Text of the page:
Two energy deposition methods (electric arcing and laser-induced optical breakdown) were used to force and control compressible mixing layers of axisymmetric jets. The effects of energy-deposition forcing methods have been experimentally investigated with schlieren imaging, particle image velocimetry, product formation flow visualizations, and high-frequency pressure measurements. Large-scale structures were forced in perfectly expanded jets with nozzle-exit Mach numbers of 1.38,1.5, and 2.0, utilizing single pulse-laser energy deposition focused at the nozzle exit. Structures were successfully forced over a range of convective Mach numbers from 0.63 to 0.85 using laser pulse energies from 5 to 40 mJ. The large-scale structure forced by laser perturbation in the Mach 1.38 jet was characterized with detailed measurements of the velocity and vorticity fields and the fluctuating pressure history. The measured convective velocity of the forced structure was approximately 25% above isentropic theory, and the structures had a growth rate 2.1 times the undisturbed shear layer. Also, multiple-pulse electric arc discharges were induced locally at the nozzle exit and investigated with schlieren imaging. Electric arc frequencies ranging from 1 to 18 kHz for the Mach 1.38 jet were investigated with Strouhal numbers from 0.32 to 0.56 having the greatest effect.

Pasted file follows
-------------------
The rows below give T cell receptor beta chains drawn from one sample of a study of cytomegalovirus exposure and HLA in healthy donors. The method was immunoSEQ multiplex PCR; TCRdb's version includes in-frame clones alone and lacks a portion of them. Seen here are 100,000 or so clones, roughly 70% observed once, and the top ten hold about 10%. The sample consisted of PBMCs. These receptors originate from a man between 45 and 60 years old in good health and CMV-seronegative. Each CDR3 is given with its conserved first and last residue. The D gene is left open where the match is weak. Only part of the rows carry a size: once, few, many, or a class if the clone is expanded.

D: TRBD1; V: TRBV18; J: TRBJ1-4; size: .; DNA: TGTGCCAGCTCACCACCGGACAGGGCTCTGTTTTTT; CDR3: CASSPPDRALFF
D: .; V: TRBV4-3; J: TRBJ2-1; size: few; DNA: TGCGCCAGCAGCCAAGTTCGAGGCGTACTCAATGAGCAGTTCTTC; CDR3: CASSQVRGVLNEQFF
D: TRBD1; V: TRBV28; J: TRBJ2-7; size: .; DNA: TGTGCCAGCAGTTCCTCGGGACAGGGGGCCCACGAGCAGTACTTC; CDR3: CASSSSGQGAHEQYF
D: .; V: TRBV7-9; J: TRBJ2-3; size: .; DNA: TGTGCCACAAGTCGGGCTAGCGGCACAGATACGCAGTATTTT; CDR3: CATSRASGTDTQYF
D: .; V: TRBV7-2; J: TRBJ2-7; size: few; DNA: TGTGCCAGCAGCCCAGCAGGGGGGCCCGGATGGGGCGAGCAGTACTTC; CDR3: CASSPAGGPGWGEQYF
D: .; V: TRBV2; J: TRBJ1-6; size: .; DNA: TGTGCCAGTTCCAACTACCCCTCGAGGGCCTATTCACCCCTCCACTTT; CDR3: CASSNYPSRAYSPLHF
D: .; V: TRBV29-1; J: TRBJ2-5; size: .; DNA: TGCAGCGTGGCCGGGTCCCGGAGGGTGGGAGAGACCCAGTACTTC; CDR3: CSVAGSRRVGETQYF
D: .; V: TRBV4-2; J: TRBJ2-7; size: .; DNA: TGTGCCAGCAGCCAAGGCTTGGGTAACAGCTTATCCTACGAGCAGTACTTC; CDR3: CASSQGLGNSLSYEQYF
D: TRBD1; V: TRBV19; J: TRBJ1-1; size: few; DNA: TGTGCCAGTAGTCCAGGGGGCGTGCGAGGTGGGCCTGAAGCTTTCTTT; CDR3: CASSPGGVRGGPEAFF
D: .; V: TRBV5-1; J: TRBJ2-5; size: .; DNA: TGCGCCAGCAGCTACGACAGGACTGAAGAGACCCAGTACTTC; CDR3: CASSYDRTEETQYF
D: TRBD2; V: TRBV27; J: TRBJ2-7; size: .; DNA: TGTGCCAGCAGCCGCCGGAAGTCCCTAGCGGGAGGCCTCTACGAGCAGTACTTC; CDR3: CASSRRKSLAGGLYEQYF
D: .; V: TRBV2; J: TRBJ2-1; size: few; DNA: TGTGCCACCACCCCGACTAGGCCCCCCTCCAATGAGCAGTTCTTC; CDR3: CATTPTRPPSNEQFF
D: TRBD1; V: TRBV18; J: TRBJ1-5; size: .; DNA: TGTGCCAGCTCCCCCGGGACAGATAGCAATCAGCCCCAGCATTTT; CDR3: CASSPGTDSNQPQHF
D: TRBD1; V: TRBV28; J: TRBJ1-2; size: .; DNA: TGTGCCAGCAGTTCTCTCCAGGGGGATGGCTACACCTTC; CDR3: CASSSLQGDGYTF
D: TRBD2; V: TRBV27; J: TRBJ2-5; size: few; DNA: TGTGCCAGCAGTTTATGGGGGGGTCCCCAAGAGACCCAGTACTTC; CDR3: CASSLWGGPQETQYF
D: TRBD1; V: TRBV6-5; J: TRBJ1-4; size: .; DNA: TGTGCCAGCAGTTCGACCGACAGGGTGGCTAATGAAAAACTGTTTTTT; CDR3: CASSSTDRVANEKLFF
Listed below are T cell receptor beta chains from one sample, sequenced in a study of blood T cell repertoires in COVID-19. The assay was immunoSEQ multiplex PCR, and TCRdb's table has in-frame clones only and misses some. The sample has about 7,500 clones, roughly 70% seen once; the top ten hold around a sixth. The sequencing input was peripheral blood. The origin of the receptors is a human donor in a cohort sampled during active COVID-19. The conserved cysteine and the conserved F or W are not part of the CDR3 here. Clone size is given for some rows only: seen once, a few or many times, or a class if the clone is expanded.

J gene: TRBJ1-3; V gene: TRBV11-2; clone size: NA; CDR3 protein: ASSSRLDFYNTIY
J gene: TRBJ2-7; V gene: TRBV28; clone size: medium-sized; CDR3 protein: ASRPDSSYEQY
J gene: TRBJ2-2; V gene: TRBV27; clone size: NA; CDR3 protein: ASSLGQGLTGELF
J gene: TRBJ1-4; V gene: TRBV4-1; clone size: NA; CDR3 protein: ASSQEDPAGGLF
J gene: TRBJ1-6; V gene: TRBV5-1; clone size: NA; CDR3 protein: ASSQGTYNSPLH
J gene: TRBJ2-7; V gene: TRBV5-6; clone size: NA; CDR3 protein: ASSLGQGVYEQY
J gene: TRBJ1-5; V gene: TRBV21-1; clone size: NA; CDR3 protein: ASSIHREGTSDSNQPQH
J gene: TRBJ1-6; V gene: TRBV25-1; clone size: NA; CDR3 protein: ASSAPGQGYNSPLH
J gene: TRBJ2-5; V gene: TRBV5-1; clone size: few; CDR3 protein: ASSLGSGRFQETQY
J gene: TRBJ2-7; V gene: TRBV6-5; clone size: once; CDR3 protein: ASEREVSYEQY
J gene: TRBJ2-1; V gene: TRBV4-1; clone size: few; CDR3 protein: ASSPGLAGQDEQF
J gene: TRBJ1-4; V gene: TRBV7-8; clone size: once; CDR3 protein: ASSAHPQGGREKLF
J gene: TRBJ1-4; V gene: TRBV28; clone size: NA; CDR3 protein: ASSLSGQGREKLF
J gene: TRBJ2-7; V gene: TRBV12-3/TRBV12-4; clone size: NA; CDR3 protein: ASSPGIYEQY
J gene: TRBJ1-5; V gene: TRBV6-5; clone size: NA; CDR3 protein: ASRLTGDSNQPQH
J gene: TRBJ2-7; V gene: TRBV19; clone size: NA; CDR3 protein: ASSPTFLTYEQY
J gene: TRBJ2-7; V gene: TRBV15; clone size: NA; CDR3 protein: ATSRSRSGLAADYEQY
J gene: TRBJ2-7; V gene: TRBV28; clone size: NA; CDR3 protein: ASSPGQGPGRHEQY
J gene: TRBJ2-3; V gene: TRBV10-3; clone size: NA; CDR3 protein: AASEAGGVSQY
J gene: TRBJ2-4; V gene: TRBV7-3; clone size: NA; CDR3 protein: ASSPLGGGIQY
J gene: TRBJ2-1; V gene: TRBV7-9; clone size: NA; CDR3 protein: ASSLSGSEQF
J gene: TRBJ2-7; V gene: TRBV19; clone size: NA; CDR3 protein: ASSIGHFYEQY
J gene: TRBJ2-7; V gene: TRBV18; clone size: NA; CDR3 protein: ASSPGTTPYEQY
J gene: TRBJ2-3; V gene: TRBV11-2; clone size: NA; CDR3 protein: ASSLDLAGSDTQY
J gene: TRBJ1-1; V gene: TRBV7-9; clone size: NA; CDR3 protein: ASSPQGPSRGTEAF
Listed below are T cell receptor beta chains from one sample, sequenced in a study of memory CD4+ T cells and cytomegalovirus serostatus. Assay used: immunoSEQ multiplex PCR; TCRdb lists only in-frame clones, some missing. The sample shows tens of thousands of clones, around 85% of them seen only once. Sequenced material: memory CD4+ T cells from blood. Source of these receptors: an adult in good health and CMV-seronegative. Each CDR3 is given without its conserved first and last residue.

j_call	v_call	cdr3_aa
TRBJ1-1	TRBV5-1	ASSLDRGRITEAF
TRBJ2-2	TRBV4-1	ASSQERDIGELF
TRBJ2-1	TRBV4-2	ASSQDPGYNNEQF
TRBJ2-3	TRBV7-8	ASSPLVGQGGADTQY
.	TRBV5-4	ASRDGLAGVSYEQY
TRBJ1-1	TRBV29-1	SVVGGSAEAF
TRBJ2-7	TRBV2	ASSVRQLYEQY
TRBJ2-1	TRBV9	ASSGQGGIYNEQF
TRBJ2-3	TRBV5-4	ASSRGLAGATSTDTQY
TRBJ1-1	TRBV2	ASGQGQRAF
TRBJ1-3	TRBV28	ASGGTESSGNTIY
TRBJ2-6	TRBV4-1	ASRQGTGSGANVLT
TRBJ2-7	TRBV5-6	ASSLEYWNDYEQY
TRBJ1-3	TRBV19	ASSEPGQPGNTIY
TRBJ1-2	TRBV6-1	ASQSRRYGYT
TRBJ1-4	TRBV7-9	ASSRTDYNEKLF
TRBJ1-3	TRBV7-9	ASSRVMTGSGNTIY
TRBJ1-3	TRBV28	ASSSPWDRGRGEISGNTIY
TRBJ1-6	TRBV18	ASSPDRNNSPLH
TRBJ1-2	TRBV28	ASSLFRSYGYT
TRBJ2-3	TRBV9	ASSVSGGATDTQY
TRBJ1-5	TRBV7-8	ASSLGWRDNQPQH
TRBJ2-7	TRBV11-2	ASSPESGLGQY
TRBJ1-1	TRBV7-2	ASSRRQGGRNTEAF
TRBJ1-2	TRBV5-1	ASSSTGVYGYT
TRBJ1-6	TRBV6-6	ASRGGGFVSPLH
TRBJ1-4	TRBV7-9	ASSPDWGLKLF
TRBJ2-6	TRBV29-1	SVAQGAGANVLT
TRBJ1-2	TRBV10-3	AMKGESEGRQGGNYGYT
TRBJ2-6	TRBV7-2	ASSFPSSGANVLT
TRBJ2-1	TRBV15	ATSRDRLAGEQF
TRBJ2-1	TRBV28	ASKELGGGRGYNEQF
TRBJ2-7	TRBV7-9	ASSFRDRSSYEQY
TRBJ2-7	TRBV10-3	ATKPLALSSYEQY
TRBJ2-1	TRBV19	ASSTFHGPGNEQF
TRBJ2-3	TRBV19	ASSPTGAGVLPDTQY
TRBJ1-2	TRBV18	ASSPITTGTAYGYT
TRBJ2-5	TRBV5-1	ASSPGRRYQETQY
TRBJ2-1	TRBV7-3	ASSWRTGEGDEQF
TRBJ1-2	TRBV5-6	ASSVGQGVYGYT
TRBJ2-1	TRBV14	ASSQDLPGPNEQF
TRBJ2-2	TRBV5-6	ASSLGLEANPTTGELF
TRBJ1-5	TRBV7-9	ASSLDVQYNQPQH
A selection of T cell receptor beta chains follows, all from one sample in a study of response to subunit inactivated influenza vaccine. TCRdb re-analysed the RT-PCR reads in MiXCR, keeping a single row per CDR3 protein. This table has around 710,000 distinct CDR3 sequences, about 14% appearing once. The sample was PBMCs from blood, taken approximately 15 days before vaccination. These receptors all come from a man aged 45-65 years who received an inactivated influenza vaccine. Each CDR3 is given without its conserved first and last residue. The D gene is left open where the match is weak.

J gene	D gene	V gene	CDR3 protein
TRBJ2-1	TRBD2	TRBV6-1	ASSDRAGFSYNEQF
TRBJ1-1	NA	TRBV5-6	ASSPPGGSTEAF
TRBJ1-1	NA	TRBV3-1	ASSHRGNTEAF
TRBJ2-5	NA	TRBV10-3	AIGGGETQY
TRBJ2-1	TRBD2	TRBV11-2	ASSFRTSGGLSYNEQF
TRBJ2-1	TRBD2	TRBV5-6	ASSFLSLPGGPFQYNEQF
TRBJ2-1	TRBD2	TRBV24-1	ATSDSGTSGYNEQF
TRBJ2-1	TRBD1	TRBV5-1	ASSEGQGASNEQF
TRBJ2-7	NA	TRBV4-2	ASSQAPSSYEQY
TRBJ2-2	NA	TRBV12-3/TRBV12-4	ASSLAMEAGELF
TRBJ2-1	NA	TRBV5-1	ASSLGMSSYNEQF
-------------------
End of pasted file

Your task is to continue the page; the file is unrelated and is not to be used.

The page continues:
|Original language||English (US)|
|Number of pages||16|
|State||Published - Apr 2005|
ASJC Scopus subject areas
- Aerospace Engineering